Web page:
Cars can be got around, IMO especially in places such as the UK where everything is comparatively close together. But usually, as long as you're in a relatively large city, there will be public transport options.

Bank accounts can also be a dog to get, at least without employment. Although its possible to withdraw form almost any machine across the world, at least as long as your card has the mastercard, visa or maestro logo on it, its not nice to know you'll probably be hit with some nice hefty fees every time you do so, so withdraw in large sums.

Visas are extremely variable. Working visas are often short-lived and have other restrictions attached. Acquiring citizenship is difficult in most western countries, and often takes years, longer than the average visa lasts.
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Old 06 Mar 2010, 04:13   #6 (permalink)
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Default Re: How hard is it to...

I have recently, as in within the last 5 weeks, done just that. I have upped digs and moved to a completely foreign country (Japan) with no guarantee of a job when I moved.

The first thing to sort out is to ensure that you will have somewhere to stay. I was lucky in that my girlfriend was out here already and was willing and able to put me up until I got my own place. If you don't have a friend out there then you will have to find your own place; depending on the country and whether or not you speak a common language with them, this can range from being exceptionally easy to very hard. Research would be a very good thing; see if you can find hostels or cheap accommodation on the internet well in advance.

A job would be the next priority. You have three main options with regard to this; you can do something you already have experience at doing (like your current job), you can do grunt work (retail, heavy lifting, etc.), or you can do something that you are qualified for but have never done. An example of the latter one would be moving to a non-English-speaking country and teaching English as a foreign language there, like I've done, as the only requirements are to be a native English speaker and to have a University degree of any grade and any major (this latter one is actually a pre-requisite for gaining a full working visa in Japan). With the internet the way it is today, you have no excuse for not having looked into this in advance. I've known of people to have gotten a job before they've even left their country, as well as others arranging interviews (I had a couple of interviews waiting for me when I got here). Be aware of the peak hiring times and try and arrange your trip to coincide; in my case, I found out that the Japanese school year begins in April, and as I was trying to get a job as an English teacher of some kind I realised that they would need to hire in the months immediately prior to April, which is why I came out here at the end of January.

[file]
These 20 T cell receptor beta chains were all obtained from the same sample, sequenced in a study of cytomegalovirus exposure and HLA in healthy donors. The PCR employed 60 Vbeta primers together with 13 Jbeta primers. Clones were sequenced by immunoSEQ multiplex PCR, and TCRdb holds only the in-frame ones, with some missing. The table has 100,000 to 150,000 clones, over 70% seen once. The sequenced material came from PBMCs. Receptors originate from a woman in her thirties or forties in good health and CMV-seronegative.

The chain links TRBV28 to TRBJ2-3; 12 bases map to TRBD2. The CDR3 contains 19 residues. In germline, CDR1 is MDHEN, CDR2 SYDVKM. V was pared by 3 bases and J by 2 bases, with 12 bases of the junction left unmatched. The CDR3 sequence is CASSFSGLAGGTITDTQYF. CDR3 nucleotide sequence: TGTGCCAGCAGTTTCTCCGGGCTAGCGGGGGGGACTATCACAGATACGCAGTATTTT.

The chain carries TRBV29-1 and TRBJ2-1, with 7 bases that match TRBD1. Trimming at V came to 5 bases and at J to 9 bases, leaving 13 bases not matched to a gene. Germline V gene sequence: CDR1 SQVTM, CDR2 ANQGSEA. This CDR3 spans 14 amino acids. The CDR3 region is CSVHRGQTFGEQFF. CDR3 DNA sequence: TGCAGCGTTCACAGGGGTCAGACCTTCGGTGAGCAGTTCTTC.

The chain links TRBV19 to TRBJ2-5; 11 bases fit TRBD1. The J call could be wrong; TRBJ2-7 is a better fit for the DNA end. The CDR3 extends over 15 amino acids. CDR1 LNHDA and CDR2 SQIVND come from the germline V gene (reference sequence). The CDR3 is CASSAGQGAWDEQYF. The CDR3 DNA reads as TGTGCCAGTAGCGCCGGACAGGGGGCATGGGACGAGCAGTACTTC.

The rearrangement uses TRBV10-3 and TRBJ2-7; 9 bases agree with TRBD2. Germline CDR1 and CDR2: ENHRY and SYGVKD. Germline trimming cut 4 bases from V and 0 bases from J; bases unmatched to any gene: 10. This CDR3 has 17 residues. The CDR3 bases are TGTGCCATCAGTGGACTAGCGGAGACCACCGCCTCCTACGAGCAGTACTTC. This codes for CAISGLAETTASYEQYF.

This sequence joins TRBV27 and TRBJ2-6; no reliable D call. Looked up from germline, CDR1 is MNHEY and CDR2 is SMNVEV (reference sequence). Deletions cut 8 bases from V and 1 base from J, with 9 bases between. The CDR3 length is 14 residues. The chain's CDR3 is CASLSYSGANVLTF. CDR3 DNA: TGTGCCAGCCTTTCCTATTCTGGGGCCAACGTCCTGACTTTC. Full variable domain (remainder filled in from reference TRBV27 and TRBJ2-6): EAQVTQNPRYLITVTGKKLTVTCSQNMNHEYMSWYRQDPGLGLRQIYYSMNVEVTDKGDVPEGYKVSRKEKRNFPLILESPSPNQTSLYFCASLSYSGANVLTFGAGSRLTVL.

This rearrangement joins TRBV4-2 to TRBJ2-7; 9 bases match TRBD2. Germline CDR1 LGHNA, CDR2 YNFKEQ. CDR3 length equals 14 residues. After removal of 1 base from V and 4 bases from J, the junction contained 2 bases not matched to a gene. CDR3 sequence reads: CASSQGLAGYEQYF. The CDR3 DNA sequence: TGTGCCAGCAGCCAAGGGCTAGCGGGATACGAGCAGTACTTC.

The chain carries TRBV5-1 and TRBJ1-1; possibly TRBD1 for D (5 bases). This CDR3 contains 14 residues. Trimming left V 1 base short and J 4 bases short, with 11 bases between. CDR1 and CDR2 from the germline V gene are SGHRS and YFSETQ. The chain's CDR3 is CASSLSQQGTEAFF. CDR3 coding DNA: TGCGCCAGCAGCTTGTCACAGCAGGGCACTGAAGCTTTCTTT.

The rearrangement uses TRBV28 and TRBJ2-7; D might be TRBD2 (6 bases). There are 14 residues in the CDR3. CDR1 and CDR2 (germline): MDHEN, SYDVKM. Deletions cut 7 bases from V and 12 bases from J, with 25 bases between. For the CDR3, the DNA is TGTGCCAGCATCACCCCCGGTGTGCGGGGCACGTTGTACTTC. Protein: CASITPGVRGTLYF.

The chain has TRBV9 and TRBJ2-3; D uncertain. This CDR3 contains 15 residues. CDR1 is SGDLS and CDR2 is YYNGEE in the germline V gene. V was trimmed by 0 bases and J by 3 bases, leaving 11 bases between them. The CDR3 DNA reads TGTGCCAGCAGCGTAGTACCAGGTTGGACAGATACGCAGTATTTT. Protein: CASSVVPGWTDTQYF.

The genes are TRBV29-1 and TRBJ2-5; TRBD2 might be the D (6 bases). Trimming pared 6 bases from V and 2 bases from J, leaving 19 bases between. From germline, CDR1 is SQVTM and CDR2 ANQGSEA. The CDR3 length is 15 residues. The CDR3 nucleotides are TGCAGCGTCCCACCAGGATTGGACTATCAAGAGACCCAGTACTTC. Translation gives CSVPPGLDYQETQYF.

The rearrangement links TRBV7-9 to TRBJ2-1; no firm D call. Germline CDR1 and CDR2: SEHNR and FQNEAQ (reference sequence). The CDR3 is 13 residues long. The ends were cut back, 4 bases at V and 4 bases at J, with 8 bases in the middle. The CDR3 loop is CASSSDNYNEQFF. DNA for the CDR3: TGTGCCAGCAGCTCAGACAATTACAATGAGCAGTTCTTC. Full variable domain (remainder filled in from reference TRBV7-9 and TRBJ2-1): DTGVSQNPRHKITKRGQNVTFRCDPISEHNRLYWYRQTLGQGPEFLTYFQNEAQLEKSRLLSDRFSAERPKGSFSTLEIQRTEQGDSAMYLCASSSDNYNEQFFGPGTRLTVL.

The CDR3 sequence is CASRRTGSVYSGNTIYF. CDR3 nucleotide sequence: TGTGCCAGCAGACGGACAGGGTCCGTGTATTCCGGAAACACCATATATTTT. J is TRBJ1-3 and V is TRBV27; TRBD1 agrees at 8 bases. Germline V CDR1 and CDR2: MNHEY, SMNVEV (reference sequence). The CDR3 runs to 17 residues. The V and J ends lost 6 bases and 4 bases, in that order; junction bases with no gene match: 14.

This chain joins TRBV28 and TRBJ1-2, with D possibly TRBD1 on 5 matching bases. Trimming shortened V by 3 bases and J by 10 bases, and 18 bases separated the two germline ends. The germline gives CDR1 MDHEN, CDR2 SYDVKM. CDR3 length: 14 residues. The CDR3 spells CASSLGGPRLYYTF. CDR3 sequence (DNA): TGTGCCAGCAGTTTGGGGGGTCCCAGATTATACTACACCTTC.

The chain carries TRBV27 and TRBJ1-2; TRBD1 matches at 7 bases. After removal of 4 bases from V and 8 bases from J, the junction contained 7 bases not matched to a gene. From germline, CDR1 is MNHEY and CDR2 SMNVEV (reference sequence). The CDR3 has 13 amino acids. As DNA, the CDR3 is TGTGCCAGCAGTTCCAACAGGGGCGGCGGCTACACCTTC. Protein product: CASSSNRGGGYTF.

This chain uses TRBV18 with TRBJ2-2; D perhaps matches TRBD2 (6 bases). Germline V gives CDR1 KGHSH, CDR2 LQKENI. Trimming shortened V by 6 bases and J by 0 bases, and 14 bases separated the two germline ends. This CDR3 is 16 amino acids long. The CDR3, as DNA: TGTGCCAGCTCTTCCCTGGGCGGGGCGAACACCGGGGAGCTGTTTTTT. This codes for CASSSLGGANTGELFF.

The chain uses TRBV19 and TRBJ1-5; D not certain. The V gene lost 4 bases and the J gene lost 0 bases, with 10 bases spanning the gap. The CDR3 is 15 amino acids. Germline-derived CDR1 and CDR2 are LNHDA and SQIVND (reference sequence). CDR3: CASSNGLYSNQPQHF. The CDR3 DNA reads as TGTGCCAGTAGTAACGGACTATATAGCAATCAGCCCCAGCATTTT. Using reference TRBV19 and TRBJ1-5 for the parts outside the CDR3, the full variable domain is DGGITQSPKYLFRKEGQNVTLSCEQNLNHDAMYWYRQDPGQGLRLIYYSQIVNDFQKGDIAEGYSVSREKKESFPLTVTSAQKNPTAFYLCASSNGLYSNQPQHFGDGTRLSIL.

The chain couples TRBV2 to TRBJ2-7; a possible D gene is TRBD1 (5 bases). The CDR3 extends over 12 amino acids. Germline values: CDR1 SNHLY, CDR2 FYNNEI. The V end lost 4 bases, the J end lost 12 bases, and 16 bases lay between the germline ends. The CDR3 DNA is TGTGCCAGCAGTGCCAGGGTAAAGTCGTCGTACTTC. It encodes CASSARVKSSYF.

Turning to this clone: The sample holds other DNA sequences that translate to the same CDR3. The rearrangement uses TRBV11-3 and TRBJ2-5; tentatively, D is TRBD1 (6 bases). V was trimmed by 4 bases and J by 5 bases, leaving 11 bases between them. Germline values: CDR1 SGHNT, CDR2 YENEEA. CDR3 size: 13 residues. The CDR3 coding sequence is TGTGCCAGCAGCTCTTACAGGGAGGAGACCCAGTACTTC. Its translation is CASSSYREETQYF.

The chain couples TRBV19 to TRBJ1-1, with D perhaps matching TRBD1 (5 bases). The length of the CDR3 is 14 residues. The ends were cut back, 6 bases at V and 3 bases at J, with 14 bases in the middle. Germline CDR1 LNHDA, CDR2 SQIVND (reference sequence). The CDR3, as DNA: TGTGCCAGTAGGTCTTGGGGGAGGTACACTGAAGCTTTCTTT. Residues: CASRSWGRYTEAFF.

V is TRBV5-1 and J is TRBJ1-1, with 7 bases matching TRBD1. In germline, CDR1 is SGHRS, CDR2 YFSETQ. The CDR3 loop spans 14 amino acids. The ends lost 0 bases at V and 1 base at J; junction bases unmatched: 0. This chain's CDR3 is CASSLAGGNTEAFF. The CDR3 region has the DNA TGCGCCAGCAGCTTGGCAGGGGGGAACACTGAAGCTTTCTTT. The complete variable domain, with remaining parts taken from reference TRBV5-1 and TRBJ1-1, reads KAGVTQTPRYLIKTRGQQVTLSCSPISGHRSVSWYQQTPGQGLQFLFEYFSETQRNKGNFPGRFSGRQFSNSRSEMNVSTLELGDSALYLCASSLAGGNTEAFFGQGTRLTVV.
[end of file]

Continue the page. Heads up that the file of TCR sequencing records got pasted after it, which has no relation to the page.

You will need to take a load of savings with you. Since some jobs will require you to work a month in lieu and/or take things out of your first month's wages, you need to have enough to live on for several months (assuming you don't already have a job ready and waiting for you when you get there). For me, I've brought almost 3500 with me and need it to last about 4 months (but Japan has higher living expenses than a lot of other countries, so I feel justified in my paranoia of bringing so much). Again, research the cost of living expenses in the place you are going to go, be aware of the exchange rate between your currency and theirs, and try and see if you can find anecdotal evidence of others in a similar situation to yours.

Visas are tricky things, and are certainly worth researching on the internet in advance. It's my understanding that a lot of people illegally enter countries on holiday visas and yet work anyway; I personally wouldn't do that, but if you wanted to that would be your choice. Some countries are easier to get visas for and others are harder. Japan is an interesting one since you can apply for something called a Working Holiday Visa, allowing you to stay for up to a year and work as long as your work is incidental to your holiday (and once you've got a job your company can sponsor you for a full working visa).

Transport can be less of a priority, depending on where you move to. In England, for example, we have a comprehensive (if often maligned and unreliable) public transportation network, so having a car is not as necessary as in America. Sometimes you will not need your own transport such as if you live in a small town or village where everything is within walking distance or if your company provides transportation for you. An International Driving License is a must if you intend to drive abroad, though taking the local driving test well before it runs out is highly recommend (especially in some places such as Japan where the pass rate is very low because the test is so hard); again, research is essential.